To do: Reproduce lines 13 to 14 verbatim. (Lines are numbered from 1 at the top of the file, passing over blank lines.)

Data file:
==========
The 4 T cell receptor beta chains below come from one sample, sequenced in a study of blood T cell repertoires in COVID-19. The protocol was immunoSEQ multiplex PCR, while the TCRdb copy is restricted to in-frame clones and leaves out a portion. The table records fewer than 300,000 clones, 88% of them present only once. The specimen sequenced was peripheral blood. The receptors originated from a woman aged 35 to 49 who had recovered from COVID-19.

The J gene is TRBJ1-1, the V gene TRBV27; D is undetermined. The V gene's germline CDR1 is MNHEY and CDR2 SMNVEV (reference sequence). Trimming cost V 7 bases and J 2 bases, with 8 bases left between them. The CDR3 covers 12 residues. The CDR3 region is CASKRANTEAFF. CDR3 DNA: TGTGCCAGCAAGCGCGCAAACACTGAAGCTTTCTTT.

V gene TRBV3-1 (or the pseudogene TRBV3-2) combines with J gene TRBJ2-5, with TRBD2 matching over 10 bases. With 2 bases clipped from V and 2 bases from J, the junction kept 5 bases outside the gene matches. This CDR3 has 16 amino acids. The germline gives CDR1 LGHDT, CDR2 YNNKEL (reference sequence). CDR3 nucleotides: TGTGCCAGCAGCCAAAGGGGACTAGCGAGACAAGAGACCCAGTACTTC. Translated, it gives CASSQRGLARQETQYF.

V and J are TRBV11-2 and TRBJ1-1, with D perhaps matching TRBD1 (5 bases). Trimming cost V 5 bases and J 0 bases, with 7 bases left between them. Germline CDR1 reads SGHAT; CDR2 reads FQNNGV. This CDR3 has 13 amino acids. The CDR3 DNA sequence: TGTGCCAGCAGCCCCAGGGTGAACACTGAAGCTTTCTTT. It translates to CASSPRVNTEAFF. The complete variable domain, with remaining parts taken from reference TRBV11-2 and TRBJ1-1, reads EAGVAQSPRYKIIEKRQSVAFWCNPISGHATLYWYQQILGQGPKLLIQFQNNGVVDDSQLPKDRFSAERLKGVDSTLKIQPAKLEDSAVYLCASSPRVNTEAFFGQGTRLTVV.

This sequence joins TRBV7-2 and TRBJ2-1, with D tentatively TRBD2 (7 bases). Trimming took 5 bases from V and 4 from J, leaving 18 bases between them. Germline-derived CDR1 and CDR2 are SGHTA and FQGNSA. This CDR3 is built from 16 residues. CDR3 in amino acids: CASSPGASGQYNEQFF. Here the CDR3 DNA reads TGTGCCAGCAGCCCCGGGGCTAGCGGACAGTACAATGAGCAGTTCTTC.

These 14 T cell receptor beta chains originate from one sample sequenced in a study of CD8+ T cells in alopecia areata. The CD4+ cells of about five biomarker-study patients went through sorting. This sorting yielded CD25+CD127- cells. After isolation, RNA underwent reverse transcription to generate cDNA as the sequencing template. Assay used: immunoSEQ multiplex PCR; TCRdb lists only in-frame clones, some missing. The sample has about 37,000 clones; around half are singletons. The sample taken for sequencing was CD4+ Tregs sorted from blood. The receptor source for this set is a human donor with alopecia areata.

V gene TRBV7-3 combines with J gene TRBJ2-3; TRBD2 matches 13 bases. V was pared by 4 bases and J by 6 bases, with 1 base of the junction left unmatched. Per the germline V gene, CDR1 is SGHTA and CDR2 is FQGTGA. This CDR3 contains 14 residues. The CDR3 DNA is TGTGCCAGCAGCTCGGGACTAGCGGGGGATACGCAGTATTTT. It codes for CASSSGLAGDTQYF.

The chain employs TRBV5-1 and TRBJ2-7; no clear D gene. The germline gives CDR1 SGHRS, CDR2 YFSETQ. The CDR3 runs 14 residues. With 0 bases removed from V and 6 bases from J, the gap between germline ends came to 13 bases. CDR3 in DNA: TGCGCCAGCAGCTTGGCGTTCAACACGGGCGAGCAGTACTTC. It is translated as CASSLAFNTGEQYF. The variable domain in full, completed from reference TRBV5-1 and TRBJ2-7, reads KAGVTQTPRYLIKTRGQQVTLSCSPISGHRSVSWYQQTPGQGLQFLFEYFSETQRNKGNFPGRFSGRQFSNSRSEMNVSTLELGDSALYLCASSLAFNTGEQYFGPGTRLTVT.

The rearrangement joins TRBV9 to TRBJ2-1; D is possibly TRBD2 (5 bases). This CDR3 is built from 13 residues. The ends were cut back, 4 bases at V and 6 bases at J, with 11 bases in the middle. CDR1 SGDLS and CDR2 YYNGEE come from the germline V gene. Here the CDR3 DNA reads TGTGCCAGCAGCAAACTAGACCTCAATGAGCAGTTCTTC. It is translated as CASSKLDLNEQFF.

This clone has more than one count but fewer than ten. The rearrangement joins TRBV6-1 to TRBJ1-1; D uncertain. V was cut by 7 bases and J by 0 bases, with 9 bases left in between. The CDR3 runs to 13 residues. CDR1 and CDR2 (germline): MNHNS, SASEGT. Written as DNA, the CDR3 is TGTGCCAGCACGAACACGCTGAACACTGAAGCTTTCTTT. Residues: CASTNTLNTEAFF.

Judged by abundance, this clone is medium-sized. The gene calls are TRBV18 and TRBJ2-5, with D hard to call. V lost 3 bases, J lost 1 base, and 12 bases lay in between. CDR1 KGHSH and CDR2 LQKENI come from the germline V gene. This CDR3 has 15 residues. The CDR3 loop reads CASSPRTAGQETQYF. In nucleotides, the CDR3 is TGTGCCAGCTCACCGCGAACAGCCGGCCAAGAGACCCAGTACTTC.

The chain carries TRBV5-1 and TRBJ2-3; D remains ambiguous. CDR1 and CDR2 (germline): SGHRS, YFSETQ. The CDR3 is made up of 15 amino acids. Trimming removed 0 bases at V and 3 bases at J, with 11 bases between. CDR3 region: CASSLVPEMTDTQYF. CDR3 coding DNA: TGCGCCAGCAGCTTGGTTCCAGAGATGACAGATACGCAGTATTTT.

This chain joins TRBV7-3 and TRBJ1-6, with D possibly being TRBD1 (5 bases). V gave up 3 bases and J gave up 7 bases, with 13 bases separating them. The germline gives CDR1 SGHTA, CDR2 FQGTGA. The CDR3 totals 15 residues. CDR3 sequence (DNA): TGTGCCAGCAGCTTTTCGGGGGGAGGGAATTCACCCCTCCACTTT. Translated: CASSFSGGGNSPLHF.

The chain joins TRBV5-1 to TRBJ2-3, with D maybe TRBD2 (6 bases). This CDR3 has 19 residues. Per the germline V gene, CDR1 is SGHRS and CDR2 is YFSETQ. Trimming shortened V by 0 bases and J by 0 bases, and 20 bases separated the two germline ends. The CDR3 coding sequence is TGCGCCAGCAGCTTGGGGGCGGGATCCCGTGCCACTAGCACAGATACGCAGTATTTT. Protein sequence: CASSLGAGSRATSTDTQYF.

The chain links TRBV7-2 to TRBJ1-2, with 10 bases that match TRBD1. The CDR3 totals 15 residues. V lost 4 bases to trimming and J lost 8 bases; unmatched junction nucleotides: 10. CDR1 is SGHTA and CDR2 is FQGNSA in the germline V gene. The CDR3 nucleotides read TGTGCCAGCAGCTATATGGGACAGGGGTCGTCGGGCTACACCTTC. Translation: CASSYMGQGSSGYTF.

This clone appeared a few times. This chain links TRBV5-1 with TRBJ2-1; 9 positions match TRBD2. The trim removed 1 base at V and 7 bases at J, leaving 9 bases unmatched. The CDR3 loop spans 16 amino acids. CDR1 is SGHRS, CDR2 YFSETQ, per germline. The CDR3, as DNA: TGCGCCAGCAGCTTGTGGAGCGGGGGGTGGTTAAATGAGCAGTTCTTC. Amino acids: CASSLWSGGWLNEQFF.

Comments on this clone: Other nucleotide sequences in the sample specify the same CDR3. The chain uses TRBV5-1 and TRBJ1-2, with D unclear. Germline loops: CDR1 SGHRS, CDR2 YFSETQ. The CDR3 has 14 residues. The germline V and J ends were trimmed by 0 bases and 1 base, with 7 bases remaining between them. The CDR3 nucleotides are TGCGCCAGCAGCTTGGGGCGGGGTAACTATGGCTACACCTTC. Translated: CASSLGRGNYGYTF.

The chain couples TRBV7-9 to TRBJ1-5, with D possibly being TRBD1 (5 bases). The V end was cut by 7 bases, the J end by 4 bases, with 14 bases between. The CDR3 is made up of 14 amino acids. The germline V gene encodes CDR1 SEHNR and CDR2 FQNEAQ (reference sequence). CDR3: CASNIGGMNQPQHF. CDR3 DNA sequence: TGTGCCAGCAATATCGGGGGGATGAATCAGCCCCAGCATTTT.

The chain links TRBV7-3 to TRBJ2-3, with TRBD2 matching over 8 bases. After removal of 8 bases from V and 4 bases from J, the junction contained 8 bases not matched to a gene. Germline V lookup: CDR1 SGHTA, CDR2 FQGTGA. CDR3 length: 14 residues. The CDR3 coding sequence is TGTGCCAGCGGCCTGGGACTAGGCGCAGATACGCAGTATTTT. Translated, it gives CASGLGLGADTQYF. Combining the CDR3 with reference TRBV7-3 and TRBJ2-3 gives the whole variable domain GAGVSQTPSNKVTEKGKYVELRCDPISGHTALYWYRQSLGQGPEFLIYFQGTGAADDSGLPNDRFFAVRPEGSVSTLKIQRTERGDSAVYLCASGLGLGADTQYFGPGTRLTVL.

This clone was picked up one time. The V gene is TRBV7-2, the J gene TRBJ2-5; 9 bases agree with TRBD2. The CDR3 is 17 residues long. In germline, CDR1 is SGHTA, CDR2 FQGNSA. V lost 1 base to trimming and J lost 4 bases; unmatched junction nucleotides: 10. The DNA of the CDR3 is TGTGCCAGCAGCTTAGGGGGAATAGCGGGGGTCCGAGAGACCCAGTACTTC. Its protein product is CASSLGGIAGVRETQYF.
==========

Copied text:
This chain joins TRBV7-3 and TRBJ1-6, with D possibly being TRBD1 (5 bases). V gave up 3 bases and J gave up 7 bases, with 13 bases separating them. The germline gives CDR1 SGHTA, CDR2 FQGTGA. The CDR3 totals 15 residues. CDR3 sequence (DNA): TGTGCCAGCAGCTTTTCGGGGGGAGGGAATTCACCCCTCCACTTT. Translated: CASSFSGGGNSPLHF.

The chain joins TRBV5-1 to TRBJ2-3, with D maybe TRBD2 (6 bases). This CDR3 has 19 residues. Per the germline V gene, CDR1 is SGHRS and CDR2 is YFSETQ. Trimming shortened V by 0 bases and J by 0 bases, and 20 bases separated the two germline ends. The CDR3 coding sequence is TGCGCCAGCAGCTTGGGGGCGGGATCCCGTGCCACTAGCACAGATACGCAGTATTTT. Protein sequence: CASSLGAGSRATSTDTQYF.